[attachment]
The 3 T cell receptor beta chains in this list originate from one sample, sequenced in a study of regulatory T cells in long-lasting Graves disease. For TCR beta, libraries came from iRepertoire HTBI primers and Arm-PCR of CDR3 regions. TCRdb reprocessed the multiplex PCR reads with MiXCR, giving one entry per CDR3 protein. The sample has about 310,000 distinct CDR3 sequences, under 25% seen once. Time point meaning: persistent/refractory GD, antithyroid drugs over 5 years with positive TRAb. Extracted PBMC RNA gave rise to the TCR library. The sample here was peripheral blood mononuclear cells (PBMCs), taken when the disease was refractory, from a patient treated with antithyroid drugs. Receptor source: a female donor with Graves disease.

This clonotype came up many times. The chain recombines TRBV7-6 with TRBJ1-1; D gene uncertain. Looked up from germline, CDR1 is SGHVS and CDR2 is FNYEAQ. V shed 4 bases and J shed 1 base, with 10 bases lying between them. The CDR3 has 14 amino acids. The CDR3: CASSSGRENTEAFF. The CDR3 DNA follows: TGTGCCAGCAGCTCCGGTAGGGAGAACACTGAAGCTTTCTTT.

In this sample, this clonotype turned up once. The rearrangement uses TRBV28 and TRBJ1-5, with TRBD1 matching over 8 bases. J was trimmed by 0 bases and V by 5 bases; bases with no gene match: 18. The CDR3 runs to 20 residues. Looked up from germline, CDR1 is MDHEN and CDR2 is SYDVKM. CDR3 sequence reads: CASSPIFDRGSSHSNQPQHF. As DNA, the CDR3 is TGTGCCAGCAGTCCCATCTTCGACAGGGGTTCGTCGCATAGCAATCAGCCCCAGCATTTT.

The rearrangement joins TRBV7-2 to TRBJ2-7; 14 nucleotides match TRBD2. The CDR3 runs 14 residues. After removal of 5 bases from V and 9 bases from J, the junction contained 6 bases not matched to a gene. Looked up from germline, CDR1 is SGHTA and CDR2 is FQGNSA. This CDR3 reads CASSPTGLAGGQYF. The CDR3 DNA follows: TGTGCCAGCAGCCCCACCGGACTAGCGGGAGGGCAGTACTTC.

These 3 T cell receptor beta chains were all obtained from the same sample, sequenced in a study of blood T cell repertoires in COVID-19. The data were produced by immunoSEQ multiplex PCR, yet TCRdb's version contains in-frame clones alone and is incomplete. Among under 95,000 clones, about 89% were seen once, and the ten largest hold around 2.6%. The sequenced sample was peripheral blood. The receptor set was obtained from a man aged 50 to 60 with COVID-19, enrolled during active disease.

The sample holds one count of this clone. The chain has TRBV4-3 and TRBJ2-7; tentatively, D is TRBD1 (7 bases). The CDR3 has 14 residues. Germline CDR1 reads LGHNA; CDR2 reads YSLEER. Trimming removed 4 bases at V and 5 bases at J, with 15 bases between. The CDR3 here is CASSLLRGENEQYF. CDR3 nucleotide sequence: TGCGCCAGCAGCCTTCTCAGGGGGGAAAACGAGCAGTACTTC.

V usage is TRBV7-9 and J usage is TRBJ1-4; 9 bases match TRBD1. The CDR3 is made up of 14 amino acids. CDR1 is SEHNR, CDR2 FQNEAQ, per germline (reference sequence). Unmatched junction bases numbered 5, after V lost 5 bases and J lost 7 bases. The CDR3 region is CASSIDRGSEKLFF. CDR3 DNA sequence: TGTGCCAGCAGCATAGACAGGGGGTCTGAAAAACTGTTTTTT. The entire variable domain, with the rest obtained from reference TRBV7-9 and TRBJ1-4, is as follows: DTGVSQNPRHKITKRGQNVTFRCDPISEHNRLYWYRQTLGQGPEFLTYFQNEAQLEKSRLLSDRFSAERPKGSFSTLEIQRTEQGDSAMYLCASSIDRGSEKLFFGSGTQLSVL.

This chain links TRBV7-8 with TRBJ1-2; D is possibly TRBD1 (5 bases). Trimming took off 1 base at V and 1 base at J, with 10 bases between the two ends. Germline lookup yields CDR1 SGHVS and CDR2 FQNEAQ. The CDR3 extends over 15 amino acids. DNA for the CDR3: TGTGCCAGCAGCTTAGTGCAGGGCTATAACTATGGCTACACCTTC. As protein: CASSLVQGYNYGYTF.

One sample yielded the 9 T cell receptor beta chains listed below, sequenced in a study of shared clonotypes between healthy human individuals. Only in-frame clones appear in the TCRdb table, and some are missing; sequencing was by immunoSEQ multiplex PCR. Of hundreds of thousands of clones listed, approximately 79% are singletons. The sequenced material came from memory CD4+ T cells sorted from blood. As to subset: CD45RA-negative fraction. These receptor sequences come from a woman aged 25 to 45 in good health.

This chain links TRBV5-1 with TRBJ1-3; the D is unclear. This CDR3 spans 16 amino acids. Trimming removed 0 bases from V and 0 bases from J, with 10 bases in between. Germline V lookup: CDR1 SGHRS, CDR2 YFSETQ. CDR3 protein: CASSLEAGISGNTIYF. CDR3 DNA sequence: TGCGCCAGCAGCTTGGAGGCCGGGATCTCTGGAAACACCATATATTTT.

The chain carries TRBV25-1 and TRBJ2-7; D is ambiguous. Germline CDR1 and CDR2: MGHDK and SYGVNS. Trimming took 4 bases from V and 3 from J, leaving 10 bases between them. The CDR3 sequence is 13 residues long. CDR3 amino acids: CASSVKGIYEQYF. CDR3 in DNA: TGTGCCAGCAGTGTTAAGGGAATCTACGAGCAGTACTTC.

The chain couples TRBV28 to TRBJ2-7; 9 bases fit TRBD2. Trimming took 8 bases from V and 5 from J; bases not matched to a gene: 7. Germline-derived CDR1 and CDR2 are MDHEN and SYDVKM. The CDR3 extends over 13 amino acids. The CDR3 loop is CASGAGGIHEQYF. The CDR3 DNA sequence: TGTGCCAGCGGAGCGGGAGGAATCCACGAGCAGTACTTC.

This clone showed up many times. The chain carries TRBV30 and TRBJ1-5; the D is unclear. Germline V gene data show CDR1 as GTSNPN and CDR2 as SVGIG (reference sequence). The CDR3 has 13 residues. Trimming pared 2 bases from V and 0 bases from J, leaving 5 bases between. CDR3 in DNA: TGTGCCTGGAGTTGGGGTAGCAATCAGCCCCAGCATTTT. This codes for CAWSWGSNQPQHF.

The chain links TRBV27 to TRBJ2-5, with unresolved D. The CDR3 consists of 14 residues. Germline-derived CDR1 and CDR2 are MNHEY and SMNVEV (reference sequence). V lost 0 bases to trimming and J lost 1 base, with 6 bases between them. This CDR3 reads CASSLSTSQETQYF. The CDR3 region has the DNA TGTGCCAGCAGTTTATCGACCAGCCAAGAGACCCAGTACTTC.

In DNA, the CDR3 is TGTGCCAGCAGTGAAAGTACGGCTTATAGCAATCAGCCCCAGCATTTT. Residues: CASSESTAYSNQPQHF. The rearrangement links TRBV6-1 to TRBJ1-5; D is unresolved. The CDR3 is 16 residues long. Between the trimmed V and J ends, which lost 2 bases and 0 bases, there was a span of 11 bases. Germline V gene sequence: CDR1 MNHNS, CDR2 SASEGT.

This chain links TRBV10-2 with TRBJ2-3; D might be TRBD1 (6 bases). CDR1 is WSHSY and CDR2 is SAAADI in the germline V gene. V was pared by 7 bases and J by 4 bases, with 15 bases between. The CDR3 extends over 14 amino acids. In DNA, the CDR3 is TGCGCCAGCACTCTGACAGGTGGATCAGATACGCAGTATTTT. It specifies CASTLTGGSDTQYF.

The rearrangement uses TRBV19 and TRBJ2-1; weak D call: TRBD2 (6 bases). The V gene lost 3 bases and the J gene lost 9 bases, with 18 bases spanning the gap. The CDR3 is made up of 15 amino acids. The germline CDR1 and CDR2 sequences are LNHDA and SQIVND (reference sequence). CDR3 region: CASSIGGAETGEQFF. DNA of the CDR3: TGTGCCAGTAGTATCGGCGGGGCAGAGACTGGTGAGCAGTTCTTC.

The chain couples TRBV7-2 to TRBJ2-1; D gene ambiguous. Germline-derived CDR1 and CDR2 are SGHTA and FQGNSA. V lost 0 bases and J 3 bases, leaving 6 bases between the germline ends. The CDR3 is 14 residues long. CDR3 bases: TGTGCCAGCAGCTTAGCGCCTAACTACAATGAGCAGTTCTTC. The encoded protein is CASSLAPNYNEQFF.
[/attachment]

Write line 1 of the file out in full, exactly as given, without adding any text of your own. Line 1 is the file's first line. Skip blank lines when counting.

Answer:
The 3 T cell receptor beta chains in this list originate from one sample, sequenced in a study of regulatory T cells in long-lasting Graves disease. For TCR beta, libraries came from iRepertoire HTBI primers and Arm-PCR of CDR3 regions. TCRdb reprocessed the multiplex PCR reads with MiXCR, giving one entry per CDR3 protein. The sample has about 310,000 distinct CDR3 sequences, under 25% seen once. Time point meaning: persistent/refractory GD, antithyroid drugs over 5 years with positive TRAb. Extracted PBMC RNA gave rise to the TCR library. The sample here was peripheral blood mononuclear cells (PBMCs), taken when the disease was refractory, from a patient treated with antithyroid drugs. Receptor source: a female donor with Graves disease.